U.S. Supreme Court
Palermo v. United States, 360 U.S. 343 (1959)
Palermo v. United States
Argued April 28, 1959
Decided June 22, 1959
360 U.S. 343
During the trial in a Federal District Court at which petitioner was convicted of knowingly and willfully evading the payment of income taxes for the years 1950, 1951, and 1952, an important issue was whether his handwritten record of dividends received in 1951 and 1952 had been given to an accounting firm while it was preparing his returns for those years, rather than in 1953, after revenue agents had begun investigating his returns. To impeach the testimony of a partner in the accounting firm that they had not received this record until 1953, petitioner called for and obtained the production of certain documents in the possession of the Government, but he was denied production of a 600-word memorandum summarizing parts of a 3 1/2-hour interrogation of the witness by a government agent.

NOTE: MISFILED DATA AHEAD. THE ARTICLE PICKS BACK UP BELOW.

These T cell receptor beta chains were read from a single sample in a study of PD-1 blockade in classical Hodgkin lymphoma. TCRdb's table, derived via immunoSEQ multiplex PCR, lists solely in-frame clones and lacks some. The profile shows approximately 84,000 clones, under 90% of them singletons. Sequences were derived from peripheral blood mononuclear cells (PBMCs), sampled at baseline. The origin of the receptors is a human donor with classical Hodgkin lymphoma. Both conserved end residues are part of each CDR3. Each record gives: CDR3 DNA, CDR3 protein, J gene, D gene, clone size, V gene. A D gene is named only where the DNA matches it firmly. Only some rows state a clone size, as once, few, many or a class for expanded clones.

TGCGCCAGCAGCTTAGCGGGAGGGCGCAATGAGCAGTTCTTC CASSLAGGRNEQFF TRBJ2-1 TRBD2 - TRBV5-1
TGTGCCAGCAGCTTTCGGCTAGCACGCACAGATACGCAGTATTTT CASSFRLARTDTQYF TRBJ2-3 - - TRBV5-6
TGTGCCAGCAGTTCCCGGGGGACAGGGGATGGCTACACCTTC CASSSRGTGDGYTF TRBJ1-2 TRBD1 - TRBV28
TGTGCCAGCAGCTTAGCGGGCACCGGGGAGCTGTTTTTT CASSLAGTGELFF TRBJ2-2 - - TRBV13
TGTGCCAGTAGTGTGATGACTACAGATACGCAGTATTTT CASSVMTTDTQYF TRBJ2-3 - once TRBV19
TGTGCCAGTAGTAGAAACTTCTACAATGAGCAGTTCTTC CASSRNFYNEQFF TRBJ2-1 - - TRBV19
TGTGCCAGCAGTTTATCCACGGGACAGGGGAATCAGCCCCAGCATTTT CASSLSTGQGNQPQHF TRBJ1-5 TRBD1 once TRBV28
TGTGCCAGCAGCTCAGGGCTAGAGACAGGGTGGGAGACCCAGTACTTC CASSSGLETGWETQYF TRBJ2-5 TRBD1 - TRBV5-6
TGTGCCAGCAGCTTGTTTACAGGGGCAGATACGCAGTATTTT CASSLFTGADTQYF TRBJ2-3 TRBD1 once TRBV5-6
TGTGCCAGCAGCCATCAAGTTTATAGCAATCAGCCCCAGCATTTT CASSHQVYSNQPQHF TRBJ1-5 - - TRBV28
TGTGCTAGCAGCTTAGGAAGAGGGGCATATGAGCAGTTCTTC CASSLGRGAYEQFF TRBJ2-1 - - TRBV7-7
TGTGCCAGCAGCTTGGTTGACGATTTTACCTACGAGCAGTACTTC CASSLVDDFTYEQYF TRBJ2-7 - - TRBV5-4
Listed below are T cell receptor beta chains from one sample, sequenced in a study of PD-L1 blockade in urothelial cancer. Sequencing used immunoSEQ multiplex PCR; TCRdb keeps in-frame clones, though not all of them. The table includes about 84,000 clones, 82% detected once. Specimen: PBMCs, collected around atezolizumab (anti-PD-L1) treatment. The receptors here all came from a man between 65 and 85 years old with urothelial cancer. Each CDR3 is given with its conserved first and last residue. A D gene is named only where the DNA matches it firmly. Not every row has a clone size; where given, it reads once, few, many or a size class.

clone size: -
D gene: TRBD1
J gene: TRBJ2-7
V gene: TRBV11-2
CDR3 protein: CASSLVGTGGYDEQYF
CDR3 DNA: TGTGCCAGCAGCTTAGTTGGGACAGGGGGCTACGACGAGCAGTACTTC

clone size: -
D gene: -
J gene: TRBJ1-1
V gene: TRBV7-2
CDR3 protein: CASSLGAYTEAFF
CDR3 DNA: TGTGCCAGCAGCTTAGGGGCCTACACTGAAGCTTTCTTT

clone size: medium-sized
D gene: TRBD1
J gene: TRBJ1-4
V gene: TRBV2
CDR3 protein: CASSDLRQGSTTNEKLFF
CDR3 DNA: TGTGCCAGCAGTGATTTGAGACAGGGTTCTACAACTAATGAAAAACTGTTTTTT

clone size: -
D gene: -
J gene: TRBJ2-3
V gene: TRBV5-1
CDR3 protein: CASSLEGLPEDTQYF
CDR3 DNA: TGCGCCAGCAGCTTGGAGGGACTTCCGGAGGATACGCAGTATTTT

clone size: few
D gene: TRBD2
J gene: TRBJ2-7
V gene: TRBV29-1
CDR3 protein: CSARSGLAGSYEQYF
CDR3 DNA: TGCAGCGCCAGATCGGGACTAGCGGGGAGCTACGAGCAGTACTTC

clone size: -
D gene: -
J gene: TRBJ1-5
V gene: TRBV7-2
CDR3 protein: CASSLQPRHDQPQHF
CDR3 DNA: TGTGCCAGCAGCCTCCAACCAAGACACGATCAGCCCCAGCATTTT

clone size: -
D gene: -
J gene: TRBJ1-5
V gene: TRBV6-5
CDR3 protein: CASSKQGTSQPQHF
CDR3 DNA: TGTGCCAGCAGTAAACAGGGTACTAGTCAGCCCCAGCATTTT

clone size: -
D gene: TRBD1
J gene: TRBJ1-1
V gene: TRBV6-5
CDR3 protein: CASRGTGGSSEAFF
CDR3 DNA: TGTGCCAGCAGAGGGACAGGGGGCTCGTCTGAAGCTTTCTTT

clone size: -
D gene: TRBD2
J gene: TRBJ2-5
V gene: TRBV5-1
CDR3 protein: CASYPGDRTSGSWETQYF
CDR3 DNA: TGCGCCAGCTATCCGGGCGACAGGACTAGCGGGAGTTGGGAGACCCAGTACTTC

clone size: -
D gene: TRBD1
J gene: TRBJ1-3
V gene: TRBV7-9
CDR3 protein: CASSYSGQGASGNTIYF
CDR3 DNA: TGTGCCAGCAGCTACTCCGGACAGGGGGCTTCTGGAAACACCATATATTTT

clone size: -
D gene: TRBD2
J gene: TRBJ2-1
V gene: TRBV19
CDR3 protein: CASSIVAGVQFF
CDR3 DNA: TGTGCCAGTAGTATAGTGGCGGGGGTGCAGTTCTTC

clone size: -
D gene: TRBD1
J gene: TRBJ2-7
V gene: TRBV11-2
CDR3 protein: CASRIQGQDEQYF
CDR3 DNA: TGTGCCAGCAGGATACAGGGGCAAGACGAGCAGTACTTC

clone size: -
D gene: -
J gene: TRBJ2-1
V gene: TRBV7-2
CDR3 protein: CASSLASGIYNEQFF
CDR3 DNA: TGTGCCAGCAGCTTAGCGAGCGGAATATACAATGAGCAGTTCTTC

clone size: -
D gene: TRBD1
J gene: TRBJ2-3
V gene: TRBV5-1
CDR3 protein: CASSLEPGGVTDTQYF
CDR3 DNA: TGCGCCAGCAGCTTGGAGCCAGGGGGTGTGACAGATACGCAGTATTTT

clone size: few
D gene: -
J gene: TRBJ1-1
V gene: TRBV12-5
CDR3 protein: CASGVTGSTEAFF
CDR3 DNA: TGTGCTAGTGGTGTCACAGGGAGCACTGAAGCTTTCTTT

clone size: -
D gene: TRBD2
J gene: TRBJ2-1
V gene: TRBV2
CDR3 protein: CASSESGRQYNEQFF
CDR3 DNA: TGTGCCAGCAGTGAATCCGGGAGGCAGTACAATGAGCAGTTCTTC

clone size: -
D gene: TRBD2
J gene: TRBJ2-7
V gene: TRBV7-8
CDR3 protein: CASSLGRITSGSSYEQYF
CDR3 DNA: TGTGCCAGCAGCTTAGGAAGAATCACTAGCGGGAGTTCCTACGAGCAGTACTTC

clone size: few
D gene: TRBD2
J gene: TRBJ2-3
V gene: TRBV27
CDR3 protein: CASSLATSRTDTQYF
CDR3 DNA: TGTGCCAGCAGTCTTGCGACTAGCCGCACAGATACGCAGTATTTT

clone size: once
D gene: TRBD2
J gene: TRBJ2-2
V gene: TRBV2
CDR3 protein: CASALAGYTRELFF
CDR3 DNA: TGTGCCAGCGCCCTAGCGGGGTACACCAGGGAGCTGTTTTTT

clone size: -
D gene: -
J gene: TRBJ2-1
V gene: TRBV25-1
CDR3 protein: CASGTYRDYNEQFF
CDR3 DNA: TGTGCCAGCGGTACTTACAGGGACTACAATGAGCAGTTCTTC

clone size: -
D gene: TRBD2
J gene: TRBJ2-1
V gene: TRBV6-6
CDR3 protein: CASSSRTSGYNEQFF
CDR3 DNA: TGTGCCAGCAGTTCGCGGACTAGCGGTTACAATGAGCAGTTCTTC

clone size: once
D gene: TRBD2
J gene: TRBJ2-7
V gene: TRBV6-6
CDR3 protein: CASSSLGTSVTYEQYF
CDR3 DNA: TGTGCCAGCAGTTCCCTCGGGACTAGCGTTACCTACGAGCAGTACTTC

Held: such memorandum was not a "statement" of the kind required to be produced under the so-called Jencks Act, 18 U.S.C. § 3500; its production was properly denied; and the conviction is sustained. Pp. 360 U. S. 343-356.
258 F.2d 397 affirmed.